To answer yes, then say “Hai, onegaishimasu” (はい、おねがいします) Which means “Yes, please”. And to answer no, then say “Daijobu desu” (大丈夫です) which means “No, thank you”.

11. “Shi-ru de yoroshii deshou ka?” (シールでよろしいでしょうか?): May I put a sticker?

This is basically asking the same thing as the previous question but in a different way. If you are buying only one or two items, instead of putting the items in a plastic bag, the cashier might ask if they put a sticker to identify that the items were already paid.

To answer yes, then say “Hai, onegaishimasu” (はい、おねがいします) Which means “Yes, please”. And in this case, if you rather put your items in a plastic bag, you can answer “Fukuro ni irete kudasai” (袋に入れてください) which means “please put it in a plastic bag”.

Another way they could ask this is “konomama de yoroshii desuka?” (このままで宜しいですか?). The answer to this question would be the same as above.

12. “Ichiman-en kara de yoroshii desuka?” (一万円からでよろしいですか?): You’re paying with a 10,000 Yen bill. Is this correct?

Say, if you buy something that costs under 1,000 Yen and you pay with a 10,000 Yen bill. Usually, there is no problem with that in Japan, but the cashier might ask you just to make sure you’re not mistaking it with a 1,000 yen bill.

To answer yes, you can just say “Hai” (はい). And if you actually made a mistake and want to pay with a 1,000 yen bill, then you can say “Suimasen, machigaemashita” (すいません、間違えました) which means “I’m sorry, I made a mistake”. The cashier will return the 10,000 yen bill.

13. “reshi-to wa yoroshidesuka?” (レシートは宜しいですか?): Do you want your receipt?

After paying, the cashier will ask you if you want your receipt. They ask this because in Japan, many people don’t take the receipt.

To answer yes, then just say “Hai, onegaishimasu” (はい、おねがいします) Which means “Yes, please”. And to answer no, then say “Daijobu desu” (大丈夫です) which means “No, thank you”.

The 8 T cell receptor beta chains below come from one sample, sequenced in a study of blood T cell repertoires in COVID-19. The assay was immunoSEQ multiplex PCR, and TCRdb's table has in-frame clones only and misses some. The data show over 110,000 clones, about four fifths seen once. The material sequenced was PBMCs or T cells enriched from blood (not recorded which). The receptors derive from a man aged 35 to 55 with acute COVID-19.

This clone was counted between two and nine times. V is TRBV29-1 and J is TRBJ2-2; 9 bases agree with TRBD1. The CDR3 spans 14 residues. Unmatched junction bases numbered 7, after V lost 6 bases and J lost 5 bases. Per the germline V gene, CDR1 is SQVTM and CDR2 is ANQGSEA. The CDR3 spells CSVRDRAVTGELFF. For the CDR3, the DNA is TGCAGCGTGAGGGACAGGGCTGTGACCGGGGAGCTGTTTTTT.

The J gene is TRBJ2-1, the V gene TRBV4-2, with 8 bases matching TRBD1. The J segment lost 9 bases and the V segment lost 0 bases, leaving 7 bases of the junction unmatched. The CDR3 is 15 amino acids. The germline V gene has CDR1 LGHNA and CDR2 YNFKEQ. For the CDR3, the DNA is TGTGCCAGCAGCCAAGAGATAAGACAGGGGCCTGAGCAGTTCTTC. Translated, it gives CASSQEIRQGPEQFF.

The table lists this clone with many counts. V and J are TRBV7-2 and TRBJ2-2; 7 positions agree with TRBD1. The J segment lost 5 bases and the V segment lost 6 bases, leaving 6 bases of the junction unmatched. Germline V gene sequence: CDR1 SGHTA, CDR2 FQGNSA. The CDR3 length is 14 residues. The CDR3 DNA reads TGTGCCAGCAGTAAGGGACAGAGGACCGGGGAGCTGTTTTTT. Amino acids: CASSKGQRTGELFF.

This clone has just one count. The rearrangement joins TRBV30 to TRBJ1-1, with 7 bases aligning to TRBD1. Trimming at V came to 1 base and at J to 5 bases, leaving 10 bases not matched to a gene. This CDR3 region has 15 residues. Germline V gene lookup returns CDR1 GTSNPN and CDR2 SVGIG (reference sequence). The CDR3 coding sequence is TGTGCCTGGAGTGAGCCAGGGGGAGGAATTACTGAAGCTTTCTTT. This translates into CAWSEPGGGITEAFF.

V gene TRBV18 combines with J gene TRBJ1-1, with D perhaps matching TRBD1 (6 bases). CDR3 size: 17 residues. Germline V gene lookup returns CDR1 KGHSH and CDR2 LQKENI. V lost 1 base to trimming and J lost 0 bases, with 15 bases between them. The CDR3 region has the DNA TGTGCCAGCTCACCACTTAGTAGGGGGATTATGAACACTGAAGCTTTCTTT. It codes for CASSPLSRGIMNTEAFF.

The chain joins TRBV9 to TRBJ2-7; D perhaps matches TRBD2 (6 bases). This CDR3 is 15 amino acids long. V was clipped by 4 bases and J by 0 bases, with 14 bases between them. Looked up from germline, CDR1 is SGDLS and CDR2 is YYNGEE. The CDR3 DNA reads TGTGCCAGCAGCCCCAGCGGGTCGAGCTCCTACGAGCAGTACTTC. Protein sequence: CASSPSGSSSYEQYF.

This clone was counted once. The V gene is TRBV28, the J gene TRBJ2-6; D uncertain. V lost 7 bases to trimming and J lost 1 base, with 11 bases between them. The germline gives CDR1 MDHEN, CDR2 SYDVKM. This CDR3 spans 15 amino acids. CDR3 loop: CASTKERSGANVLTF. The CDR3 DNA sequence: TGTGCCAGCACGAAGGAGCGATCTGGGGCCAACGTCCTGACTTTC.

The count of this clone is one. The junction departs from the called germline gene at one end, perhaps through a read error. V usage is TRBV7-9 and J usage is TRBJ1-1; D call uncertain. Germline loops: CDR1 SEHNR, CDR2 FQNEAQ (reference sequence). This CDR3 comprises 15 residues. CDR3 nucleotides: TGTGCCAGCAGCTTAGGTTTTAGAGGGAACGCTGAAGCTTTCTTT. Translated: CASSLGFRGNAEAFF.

Phrases you might want to use

inside a konbini1. How to say “May I borrow your bathroom?”

“Toire okari shitemo ii desuka?” (トイレお借りしても良いですか?)

This is a question you should know since you can use it not only at a convenient store, but pretty much anywhere.

One thing you should know is that not all convenience stores will lend you their bathroom. Conbini located in especially crowded areas such as Kabukicho (shinjuku) or Center street (Shibuya) most likely won’t let you use their bathroom.

On the other hand, there are some convenience stores that you don’t even have to ask to borrow the bathroom. It’s still better to ask just in case.

After borrowing the bathroom, it would be nice if you buy at least a bottle of water in return for them letting you use their bathroom.

2. What to say when no one is at the cash register: 

“Suimasen, reji wo onegaishimasu.” (すいません、レジをお願いします)

This means “Excuse me, can you attend me at the cash register?”.

If you go to a convenience store late at night, the employee will sometimes not be in the cash register. They might be in the back counting stock, or something. In this case, you can use this phrase to let them know that you want to pay.

3. How to say “Excuse me, may I have 〇〇?”

“Suimasen, 〇〇 itadakemasuka?” (すいません、〇〇いただけますか?)

Rarely, the cashier will forget to offer you chopsticks, forks, etc. when you buy something that requires it. If this happens to you, you can say this so that they will give you whatever they forgot to give you.

Just replace the following with the “〇〇” in the phrase above.

  • Supu-n (スプーン): Spoon
  • fo-ku (フォーク): Fork
  • ohashi (お箸): Chopsticks
  • Sutoro- (ストロー): Straw

4. How to say “Thank you”:

“Arigatou gozaimasu” (ありがとうございます)

this is not necessary, but it feels good to say thank you after you have finished shopping.

“Yes” and “No”

konbini cashier

There are many ways you can answer to the konbini employee, but these are the most common and safe ways to say either “yes” or “no”.

“Hai, onegai shimasu” (はい、お願いします): Yes, please.

You could only say “Hai” or you could only say “Onegai shimasu”, but it just sounds better to say “Hai, onegai shimasu”.

“Daijobu desu” (大丈夫です): No, thank you.

There are other ways to say “no” such as “Iie” (いいえ) or “Kekkou desu” (結構です), but depending on the way or tone you say it it might sound rude to some people. Therefore, it is just safer to say “Daijobu desu”. You can add a small wave gesture with it and you’ll seem more Japanese.

Konbini Vocabulary Recap

konbini inside view

  • “Obento” (お弁当): Japanese lunchbox
  • “Kappu Ramen” (カップラーメン): instant noodles
  • “Ohashi” (お箸): Chopsticks
  • “Supu-n” (スプーン): Spoon
  • “Fo-ku” (フォーク): Fork
  • “Sutoro-” (ストロー): Straw
  • “Fukuro” (袋): Bag (referring to plastic bag.) They might also say “Bini-ru Bukuro” (ビニール袋).
  • “miseinen” (未成年): a minor (under 20 years old)

I hope this article helps you when you come to visit Japan or if you are planning on living in Japan in the near future.

Want to know more tips for living in Japan? Check out the following articles!